It should be noted however, that the capacity and effectiveness of the mechanisms of controlling body temperature decrease with age. Younger patients will therefore react earlier and with greater intensity than older patients. For this reason, induction of hypothermia in younger patients often requires high doses of sedation drugs to counteract the counter-regulatory mechanisms [36].


Six meta-analyses have been published between the years 2000 and 2008 [3742]. These included various numbers of trials, with varying quality of randomisation and blinding procedures. All found a trend to positive effects of hypothermia on neurological outcome, although statistical significance was reached in only two reviews: RR of improved neurological outcome 0.78 (95% CI 0.63-0.98) [37] and RR 0.68 (95% CI 0.52-0.89) [38].

The most recent meta-analysis [42] included eight trials which studied comparable patient groups at baseline. Hypothermia was shown to reduce mortality by 20% although this was not statistically significant (RR 0.80; 95% CI 0.59-1.09). Subgroup analysis showed that this effect was significantly greatest when hypothermia was maintained for >48 hours (RR 0.51; 95% CI 0.33-0.79). Hypothermia was also associated with a non-significant increase of 25% in neurological outcome when measured by the Glasgow Outcome Scale (GOS) at 6 months (RR 1.25; 95% CI 0.96-1.62). Despite not reaching statistical significance, results showed an increased likelihood of improved neurological outcome when cooling was maintained for >48 hours (RR 1.91; 95% CI 1.28-2.85). Another key finding of this meta-analysis was that hypothermia was only of significant benefit to those patients who had not received barbiturate therapy (RR 0.58 95% CI 0.40-0.85).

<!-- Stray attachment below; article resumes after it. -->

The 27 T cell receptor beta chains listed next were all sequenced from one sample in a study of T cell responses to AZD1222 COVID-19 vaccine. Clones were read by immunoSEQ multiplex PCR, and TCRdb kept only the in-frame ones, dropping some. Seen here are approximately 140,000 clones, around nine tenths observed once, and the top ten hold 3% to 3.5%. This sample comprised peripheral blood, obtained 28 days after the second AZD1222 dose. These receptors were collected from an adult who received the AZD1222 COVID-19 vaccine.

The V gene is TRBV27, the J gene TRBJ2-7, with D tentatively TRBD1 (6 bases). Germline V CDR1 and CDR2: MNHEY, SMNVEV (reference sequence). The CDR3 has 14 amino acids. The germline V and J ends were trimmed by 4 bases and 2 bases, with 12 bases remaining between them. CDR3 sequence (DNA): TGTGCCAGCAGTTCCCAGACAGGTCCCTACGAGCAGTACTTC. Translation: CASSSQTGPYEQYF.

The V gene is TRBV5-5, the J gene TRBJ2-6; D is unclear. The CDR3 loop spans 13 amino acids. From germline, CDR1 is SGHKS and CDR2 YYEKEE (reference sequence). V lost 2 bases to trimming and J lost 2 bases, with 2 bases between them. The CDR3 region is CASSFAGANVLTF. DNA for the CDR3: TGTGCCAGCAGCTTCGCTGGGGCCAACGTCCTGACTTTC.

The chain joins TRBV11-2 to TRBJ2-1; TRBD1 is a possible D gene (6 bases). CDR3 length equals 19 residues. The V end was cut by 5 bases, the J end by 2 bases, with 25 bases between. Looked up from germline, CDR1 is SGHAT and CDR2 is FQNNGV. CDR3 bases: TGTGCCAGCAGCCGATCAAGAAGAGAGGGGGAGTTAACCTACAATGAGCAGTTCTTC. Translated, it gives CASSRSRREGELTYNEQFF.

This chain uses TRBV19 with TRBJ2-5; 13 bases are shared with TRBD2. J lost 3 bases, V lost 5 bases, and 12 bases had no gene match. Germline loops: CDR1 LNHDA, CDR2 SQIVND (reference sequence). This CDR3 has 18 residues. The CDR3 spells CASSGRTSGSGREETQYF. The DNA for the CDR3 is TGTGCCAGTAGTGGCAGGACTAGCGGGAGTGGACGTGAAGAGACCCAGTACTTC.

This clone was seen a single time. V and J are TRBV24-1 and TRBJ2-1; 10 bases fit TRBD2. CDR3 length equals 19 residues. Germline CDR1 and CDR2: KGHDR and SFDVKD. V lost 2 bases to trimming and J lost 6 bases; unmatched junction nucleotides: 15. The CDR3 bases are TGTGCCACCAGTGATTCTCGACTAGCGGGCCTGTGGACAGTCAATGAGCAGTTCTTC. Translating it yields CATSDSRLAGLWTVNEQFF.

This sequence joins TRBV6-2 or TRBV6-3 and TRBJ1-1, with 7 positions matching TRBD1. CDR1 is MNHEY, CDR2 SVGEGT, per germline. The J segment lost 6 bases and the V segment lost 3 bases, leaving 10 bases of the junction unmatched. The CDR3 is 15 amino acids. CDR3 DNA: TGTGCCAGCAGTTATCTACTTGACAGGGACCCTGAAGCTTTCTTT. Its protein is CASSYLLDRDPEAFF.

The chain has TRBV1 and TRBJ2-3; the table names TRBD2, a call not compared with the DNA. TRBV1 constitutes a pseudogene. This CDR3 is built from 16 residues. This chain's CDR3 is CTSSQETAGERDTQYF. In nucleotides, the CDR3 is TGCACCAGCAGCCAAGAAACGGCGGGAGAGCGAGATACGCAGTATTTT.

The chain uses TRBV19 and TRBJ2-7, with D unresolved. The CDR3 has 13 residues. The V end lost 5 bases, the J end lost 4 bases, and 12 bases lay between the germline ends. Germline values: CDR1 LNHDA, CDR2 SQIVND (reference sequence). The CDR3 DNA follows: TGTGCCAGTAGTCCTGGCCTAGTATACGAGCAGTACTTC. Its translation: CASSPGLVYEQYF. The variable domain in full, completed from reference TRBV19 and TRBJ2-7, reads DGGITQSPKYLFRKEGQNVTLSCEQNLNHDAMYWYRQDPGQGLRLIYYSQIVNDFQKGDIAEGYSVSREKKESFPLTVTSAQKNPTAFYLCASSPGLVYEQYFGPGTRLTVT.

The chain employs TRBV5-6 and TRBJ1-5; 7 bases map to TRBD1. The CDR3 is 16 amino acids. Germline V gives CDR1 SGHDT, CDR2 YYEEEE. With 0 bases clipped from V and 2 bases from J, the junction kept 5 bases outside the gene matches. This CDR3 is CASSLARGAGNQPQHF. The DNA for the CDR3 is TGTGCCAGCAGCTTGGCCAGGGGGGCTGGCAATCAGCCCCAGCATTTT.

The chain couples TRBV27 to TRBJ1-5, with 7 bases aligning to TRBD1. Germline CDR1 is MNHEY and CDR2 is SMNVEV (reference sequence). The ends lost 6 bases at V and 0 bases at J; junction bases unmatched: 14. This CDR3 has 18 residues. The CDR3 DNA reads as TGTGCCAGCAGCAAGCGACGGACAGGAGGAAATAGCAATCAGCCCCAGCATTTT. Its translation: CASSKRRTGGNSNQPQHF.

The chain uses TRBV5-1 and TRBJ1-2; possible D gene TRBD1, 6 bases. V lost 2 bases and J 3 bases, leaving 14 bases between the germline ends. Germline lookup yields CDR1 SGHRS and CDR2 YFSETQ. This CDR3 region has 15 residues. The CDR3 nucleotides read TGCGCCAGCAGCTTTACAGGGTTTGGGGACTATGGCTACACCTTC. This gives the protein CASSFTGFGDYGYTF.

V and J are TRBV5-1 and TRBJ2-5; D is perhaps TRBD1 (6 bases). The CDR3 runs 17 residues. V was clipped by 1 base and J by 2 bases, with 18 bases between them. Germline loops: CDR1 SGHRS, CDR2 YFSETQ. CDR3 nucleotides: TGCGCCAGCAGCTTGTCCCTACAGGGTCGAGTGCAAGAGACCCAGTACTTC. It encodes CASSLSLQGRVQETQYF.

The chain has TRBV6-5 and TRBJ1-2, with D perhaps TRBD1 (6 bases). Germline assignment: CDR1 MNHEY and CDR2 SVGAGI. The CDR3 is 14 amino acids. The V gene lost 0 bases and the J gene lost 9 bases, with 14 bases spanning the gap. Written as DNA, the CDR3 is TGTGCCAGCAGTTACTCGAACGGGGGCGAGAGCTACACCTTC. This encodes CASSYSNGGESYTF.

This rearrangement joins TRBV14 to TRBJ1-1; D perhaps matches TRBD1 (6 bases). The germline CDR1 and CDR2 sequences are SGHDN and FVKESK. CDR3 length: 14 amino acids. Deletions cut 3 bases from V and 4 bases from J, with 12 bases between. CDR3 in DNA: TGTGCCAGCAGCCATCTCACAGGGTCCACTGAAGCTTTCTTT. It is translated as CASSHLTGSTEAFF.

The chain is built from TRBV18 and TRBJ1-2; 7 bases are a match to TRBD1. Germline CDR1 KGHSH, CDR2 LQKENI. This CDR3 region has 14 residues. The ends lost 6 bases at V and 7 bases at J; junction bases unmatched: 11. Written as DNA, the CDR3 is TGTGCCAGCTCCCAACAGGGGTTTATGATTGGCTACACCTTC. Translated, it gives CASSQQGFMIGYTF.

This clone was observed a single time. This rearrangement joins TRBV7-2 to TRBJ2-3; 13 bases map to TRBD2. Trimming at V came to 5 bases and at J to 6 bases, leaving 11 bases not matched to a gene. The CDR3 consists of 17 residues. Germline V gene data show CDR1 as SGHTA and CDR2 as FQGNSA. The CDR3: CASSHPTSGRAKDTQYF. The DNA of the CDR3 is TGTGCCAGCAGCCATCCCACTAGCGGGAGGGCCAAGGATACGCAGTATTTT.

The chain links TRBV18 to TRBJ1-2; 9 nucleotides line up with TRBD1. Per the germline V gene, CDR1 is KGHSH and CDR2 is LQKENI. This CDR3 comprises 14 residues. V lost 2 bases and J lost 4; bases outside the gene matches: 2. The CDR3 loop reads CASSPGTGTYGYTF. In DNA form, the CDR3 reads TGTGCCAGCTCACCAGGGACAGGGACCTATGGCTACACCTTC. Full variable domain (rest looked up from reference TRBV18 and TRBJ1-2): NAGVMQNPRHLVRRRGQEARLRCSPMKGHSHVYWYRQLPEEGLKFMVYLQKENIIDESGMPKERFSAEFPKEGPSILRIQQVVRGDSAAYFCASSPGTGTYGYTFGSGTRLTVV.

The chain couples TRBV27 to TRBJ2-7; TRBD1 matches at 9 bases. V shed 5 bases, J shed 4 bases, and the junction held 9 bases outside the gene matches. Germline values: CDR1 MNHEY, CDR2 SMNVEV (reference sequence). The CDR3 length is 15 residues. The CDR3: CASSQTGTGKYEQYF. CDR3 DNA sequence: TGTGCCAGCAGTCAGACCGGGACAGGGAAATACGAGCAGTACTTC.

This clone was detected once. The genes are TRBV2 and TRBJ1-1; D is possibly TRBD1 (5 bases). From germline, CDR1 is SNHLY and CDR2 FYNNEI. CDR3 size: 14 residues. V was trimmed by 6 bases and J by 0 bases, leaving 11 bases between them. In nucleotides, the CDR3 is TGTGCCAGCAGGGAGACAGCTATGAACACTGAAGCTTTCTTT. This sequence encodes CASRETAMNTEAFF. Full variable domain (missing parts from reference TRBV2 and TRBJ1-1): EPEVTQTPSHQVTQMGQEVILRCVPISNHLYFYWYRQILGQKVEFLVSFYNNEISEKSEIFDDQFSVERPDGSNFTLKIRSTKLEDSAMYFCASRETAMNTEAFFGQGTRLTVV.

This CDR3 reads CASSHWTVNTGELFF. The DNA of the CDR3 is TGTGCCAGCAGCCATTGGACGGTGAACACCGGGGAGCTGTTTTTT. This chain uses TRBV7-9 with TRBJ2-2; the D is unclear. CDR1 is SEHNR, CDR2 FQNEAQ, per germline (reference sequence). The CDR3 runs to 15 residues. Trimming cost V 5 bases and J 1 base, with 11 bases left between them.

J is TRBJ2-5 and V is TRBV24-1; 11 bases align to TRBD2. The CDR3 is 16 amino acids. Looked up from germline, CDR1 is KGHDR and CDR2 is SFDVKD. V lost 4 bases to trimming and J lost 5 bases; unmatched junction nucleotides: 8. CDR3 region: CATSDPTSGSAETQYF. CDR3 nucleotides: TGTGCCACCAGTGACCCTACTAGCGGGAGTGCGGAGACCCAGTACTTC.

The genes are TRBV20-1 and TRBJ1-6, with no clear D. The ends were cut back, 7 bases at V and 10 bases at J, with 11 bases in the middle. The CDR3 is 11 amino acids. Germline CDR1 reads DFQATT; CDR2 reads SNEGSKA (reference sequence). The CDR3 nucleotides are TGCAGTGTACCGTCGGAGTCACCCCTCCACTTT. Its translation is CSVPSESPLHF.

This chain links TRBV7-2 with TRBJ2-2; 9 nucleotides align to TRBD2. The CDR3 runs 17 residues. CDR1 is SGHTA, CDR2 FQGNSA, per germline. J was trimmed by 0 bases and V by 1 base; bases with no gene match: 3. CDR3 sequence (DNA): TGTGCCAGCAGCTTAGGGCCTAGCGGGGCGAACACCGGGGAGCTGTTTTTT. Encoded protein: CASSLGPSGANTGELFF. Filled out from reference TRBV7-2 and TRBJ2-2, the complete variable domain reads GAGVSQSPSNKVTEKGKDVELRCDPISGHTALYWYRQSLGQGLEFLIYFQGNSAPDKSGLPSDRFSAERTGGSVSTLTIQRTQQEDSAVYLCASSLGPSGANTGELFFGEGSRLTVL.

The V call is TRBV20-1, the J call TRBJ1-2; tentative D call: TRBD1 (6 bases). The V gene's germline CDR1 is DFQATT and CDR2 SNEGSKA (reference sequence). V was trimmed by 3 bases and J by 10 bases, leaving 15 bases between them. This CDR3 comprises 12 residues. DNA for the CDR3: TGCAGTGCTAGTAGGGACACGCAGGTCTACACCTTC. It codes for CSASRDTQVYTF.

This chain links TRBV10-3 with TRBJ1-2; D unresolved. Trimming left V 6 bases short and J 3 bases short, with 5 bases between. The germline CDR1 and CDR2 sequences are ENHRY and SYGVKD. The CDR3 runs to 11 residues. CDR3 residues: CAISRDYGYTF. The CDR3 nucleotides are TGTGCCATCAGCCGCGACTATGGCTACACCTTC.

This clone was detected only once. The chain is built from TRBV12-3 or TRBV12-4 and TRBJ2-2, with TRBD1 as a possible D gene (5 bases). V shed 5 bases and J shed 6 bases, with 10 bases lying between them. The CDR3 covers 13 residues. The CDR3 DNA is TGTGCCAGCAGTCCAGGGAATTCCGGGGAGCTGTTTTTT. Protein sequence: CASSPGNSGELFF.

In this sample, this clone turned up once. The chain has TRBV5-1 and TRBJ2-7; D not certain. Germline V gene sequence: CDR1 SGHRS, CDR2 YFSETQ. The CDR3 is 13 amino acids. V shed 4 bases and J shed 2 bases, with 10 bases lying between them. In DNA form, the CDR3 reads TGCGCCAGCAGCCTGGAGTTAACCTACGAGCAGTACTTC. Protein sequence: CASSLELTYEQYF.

A criticism of these meta-analyses is that most failed to take account of important differences in patient groups (such as those with or without intracranial hypertension) and of differences in treatment protocols, except the use of hypothermia. Only one differentiated between studies that enrolled patients with normal ICP and those that enrolled patients with intracranial hypertension and found no neurological improvement associated with hypothermia [41]. Two assessed effects of treatment duration and speed of re-warming [37, 38], concluding that cooling for >48 hours and re-warming rates of 24 hours, or 1°C/4 hours, were both key factors in reducing mortality (RR 0.70; 95% CI, 0.56-0.87) and improving neurological outcome (RR, 0.79; 95% CI 0.63-0.98) respectively.

Rationale for Study

The evidence from previous research shows that treatment with therapeutic hypothermia to reduce intracranial hypertension may improve patient outcome after TBI. A recent meta-analysis has shown key relationships between the duration of hypothermia treatment and speed of re-warming with patient outcome [42]. Improved patient outcome was found when hypothermia was continued for between 48 hours and 5 days and patients were re-warmed slowly (1°C/4 hours). Experience with cooling also appears to be important if complications which may outweigh the benefits of hypothermia are to be avoided.

The Eurotherm3235Trial is examining the relationship between therapeutic hypothermia for ICP reduction after TBI and patient outcome. The trial is enrolling patients with TBI who have ICP >20 mmHg that is resistant to stage 1 therapy (Figure 1).